What does ‘use by’ really mean?


Image by Jada Teague

Sydney Braddy, Contributing Writer

Have you ever noticed labels on your food products that say “use by,” “sell by” or “best before”? If you have, you’re also probably guilty of throwing food away after that date has passed. But is the food you’re throwing out really bad after that date has passed? In most cases, the answer is no. 

All of the dates you see on food products are decided by the manufacturers as a guess based on quality, not safety. The foods are actually safe to eat for a few days or even a few weeks after the date depending on the food. The sell-by date is actually only for the retailers; it allows them to know when the food they are selling is past its best quality and lets them know when it should be taken off the shelf. 

If the food you have purchased has passed the use-by or sell-by date, it’s better to inspect it instead of just throwing it out. Normally, if food has gone bad, there are telling signs. For example, when bread goes bad, there will be mold. In the case of milk, it will smell sour. If the expiration date is getting close but you don’t want to eat the food by then, the life of the food can actually be prolonged if you freeze it.

These labels can be alarming for people who don’t know what they mean. It would be better if there was a universal label manufacturers used to reduce confusion. For example, “best if used by” could be used to indicate that the food would taste best by the date indicated but not necessarily go bad. We could reduce food waste if the wording of the labels changed. If consumers knew that the indicated date was about quality instead of safety, then less food would be thrown out and wasted.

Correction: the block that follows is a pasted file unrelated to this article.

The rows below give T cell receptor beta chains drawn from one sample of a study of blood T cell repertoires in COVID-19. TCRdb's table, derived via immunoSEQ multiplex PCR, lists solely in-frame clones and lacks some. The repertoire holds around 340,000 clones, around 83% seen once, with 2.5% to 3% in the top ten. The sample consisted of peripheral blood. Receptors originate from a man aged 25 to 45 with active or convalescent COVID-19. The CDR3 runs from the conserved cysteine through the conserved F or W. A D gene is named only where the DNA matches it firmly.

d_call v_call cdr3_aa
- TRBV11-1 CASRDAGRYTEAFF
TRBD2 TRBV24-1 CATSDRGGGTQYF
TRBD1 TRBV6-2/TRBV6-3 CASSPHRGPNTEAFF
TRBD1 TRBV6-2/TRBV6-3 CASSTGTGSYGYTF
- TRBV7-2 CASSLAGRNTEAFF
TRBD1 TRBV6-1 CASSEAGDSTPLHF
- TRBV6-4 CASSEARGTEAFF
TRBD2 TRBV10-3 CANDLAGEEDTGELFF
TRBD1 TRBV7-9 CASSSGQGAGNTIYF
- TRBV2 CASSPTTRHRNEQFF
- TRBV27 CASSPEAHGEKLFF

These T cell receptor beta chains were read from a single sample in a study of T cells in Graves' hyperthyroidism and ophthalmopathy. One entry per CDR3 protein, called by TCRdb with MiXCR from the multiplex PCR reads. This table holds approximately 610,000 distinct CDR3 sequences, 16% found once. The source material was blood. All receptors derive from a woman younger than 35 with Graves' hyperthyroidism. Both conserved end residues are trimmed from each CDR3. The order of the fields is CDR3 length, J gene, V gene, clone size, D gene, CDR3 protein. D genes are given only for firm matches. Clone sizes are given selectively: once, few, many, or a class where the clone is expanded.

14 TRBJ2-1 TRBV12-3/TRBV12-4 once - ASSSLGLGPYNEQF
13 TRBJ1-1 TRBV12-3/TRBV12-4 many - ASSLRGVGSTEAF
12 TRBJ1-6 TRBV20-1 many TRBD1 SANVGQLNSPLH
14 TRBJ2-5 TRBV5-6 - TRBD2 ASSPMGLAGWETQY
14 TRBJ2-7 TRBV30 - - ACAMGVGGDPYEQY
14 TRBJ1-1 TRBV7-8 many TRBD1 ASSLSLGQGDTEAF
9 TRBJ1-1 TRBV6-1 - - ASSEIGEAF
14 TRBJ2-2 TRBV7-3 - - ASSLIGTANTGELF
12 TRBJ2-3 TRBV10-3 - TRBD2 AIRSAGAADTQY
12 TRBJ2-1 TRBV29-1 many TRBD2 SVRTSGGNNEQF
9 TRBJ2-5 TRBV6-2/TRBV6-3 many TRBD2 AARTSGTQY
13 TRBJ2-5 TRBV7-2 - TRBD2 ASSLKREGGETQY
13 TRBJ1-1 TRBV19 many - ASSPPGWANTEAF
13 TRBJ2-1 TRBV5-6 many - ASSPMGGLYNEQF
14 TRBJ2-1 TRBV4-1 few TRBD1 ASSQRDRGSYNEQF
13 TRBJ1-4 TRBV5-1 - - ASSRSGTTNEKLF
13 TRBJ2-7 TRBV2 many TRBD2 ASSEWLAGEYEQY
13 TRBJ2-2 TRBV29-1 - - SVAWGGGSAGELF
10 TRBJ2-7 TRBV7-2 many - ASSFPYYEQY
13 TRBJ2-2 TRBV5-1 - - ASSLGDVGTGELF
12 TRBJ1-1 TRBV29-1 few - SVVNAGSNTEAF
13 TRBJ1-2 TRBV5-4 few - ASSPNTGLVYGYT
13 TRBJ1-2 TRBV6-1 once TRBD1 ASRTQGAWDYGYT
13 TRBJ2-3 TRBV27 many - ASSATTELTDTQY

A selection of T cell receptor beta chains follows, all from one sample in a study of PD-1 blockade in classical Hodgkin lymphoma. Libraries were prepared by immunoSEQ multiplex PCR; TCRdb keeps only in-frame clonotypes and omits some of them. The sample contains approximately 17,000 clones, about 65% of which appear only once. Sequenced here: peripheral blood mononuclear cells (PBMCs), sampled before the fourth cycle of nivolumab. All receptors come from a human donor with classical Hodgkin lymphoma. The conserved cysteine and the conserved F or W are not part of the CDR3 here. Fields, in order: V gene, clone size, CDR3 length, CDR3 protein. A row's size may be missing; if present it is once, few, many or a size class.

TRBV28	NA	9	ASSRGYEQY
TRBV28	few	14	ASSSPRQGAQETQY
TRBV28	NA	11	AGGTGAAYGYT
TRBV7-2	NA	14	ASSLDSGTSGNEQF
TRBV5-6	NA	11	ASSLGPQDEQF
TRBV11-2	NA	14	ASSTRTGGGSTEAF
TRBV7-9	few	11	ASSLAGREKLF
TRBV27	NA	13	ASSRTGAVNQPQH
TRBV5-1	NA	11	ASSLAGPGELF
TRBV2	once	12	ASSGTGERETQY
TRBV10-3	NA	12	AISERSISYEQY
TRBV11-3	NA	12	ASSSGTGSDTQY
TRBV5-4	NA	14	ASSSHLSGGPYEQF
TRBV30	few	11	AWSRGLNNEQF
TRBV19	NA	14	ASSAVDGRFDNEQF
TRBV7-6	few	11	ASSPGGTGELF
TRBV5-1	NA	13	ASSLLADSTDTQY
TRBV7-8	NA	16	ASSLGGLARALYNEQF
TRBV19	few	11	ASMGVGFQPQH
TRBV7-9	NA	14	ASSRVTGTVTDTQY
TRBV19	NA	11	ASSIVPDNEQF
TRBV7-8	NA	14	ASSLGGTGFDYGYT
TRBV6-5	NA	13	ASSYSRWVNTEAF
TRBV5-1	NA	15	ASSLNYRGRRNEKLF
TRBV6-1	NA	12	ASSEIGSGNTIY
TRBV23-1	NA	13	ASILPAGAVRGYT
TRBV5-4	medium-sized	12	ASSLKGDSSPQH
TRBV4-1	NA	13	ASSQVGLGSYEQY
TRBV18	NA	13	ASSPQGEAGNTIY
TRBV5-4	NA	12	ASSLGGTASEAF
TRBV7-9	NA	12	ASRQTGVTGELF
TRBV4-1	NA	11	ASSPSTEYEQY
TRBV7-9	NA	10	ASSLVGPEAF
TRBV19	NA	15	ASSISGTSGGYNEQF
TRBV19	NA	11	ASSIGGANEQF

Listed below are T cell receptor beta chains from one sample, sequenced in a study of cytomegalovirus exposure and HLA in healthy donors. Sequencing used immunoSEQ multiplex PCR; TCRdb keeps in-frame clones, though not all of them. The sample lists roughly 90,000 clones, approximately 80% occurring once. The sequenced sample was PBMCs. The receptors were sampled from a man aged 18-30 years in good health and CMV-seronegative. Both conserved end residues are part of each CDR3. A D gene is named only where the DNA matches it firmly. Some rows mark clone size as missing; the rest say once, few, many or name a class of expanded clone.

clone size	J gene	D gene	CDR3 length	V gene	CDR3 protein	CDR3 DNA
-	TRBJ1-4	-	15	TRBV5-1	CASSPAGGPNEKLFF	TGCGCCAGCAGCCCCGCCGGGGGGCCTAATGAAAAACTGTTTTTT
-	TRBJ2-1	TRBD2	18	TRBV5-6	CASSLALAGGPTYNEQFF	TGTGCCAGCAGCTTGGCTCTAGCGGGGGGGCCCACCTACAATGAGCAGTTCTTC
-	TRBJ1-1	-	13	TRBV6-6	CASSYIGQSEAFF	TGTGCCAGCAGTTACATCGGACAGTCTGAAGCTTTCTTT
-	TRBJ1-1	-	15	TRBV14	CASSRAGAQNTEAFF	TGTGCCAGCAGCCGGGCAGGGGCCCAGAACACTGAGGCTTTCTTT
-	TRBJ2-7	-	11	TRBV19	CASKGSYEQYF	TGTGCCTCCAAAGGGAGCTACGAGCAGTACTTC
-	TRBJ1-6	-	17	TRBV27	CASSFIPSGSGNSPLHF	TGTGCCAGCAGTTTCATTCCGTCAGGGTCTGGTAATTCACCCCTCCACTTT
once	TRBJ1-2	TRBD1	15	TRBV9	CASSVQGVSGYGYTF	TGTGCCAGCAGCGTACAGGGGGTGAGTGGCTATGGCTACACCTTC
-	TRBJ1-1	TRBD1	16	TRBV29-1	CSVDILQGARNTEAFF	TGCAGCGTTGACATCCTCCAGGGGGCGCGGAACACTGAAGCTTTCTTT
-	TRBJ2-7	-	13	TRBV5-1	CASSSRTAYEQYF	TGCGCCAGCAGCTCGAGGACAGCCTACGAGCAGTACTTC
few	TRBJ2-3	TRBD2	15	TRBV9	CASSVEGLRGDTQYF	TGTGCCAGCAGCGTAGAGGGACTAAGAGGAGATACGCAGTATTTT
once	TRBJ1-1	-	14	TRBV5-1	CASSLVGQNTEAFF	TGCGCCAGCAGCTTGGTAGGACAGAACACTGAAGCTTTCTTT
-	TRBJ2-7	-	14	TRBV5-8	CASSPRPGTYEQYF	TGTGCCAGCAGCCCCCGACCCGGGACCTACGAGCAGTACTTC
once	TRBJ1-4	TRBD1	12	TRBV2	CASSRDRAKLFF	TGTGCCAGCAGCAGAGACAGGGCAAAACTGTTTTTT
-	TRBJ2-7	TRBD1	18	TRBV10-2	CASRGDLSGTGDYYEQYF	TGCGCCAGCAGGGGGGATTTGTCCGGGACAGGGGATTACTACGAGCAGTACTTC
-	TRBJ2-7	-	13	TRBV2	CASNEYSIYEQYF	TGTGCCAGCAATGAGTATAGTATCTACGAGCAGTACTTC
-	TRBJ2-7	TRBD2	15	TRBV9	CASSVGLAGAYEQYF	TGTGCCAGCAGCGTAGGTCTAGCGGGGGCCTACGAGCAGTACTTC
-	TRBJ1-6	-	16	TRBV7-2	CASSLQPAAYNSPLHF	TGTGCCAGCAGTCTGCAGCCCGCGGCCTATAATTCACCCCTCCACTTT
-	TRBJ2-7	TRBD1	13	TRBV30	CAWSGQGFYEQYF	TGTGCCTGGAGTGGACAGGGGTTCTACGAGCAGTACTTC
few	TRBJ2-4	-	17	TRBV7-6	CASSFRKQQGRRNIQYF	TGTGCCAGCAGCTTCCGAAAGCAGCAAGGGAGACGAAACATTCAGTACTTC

It would be beneficial for people to know how to store their food to make it last as long as possible, too. For example, apples have different lengths of life depending on how they are stored. Apples last three weeks in the pantry, four to six weeks in the fridge and eight months in the freezer if they have been cooked. 

While the dates on food can be confusing, knowing proper food safety is beneficial. That means making sure to clean and cook food thoroughly and to store food properly so it doesn’t go bad quickly. As a consumer, it is important to become more informed about what these dates printed on food packaging actually mean. Wasting good food shouldn’t be a norm, and becoming aware of when food is actually bad is important. 

With this knowledge of the sell-by label, making more informed decisions on what to do with food should be possible. These labels are more like guidelines stating when it’s best to eat a food rather than actual rules. Now that you know your food may not necessarily be bad immediately after the sell-by date, make sure to check your food before you throw it out.